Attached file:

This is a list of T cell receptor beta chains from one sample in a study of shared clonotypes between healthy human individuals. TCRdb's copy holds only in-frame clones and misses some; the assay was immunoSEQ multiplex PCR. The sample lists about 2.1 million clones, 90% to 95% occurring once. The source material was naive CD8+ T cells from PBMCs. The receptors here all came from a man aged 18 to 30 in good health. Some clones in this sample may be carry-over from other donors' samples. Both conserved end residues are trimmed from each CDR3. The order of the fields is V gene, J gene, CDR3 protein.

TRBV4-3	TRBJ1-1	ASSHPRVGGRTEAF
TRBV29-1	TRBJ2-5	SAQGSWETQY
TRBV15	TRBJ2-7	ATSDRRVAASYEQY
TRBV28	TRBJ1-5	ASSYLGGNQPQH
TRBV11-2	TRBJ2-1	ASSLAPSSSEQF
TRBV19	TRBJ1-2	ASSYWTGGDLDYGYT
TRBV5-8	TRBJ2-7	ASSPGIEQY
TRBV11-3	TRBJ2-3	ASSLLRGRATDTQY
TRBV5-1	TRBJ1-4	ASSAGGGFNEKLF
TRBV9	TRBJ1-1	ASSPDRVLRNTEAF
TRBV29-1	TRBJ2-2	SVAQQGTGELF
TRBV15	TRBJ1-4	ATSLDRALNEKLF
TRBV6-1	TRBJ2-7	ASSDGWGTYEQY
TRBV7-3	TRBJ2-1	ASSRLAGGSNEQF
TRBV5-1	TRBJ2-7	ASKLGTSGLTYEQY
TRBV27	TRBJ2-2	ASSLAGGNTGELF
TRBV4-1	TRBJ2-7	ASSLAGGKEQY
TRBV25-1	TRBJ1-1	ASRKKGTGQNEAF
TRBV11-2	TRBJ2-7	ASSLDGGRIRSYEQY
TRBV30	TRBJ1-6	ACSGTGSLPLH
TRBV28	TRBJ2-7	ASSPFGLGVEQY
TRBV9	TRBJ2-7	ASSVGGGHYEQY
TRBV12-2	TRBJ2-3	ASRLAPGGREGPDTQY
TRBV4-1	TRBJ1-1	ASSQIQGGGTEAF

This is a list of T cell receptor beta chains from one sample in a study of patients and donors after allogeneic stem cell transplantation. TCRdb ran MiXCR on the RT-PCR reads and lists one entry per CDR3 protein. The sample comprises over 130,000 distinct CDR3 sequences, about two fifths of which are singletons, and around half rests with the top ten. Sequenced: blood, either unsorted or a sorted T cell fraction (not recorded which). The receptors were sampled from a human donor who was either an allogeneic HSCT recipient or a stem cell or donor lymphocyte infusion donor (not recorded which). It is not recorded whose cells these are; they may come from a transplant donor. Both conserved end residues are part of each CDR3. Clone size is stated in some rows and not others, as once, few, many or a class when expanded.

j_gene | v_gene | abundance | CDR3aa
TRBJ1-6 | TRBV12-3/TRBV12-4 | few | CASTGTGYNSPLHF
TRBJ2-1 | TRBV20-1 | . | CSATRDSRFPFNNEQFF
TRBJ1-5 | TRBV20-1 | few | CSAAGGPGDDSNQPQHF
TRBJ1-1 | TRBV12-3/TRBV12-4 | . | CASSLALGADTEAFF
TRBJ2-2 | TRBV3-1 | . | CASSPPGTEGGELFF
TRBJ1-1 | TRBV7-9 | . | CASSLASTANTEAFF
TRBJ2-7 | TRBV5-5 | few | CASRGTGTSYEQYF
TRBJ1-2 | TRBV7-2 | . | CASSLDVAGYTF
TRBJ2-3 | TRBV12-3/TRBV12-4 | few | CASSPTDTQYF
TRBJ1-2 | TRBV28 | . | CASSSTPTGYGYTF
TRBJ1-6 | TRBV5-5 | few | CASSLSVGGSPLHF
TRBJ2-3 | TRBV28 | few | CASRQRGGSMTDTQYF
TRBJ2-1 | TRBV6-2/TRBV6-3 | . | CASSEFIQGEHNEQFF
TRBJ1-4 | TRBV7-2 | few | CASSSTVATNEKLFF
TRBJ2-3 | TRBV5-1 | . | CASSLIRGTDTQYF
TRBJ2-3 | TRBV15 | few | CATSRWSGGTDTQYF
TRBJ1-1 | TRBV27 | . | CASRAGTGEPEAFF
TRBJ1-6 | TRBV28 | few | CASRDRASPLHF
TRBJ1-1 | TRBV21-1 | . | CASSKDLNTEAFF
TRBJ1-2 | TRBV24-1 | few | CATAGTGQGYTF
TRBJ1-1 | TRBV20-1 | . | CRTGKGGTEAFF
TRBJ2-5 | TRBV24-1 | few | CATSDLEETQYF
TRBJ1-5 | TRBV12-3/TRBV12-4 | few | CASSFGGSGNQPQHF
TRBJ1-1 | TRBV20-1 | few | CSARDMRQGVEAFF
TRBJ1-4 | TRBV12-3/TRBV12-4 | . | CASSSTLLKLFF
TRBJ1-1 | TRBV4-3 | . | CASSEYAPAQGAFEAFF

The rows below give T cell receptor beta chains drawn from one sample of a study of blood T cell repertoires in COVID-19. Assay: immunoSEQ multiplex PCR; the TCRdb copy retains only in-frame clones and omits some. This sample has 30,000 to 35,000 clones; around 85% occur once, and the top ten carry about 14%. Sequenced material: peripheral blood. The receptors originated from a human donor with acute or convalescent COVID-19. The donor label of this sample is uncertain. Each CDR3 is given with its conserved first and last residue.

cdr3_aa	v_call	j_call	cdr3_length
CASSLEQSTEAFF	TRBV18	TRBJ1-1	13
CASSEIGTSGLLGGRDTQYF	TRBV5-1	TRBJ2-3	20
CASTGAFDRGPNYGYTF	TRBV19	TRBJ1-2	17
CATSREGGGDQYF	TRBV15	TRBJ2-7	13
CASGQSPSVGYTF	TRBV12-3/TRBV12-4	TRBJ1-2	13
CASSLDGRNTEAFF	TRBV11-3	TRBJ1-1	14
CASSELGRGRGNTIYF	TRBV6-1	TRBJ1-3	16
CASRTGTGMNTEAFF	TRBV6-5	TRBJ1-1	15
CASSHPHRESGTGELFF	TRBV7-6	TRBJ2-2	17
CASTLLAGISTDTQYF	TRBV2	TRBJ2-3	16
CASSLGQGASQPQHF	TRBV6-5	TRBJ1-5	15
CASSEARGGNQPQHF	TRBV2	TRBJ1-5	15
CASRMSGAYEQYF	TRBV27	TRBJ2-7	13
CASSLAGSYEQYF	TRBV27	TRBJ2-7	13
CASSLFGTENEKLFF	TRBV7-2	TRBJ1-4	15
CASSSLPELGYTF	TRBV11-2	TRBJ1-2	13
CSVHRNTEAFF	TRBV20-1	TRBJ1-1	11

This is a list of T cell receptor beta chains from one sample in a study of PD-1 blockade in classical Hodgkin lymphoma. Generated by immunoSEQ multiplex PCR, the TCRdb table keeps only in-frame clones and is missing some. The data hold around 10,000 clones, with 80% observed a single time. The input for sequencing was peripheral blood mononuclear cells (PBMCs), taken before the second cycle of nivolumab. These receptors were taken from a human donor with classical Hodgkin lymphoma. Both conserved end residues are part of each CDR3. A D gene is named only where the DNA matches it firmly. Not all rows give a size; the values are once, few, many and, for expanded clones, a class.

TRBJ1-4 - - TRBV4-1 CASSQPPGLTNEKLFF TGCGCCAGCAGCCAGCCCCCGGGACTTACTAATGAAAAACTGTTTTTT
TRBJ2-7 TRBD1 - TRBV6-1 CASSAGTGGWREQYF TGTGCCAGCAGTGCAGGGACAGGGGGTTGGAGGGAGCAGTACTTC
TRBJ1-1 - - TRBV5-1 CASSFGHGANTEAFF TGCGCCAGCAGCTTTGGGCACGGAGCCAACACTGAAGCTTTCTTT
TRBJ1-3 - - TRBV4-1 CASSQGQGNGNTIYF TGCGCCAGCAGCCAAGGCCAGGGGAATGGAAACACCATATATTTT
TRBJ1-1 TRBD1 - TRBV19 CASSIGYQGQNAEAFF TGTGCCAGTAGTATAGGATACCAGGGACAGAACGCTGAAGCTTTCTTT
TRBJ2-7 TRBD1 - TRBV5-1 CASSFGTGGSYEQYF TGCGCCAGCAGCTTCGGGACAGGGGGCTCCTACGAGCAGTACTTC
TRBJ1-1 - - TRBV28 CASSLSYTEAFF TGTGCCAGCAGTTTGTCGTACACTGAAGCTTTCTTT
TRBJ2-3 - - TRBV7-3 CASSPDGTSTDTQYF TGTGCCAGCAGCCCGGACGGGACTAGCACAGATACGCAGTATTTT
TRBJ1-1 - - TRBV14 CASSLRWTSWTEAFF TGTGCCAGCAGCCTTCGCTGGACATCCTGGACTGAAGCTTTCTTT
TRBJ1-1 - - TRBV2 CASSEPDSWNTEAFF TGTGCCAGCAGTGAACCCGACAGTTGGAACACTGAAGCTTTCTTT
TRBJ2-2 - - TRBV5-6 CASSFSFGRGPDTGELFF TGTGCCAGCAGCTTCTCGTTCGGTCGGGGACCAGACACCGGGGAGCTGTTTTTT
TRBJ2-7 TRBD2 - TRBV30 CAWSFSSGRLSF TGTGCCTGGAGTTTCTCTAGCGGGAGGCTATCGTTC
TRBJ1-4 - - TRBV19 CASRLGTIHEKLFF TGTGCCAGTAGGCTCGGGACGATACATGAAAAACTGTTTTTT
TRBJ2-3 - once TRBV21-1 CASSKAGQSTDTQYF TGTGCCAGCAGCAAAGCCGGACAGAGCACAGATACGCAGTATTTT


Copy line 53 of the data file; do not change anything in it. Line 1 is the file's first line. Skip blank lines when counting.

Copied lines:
TRBJ1-1 | TRBV4-3 | . | CASSEYAPAQGAFEAFF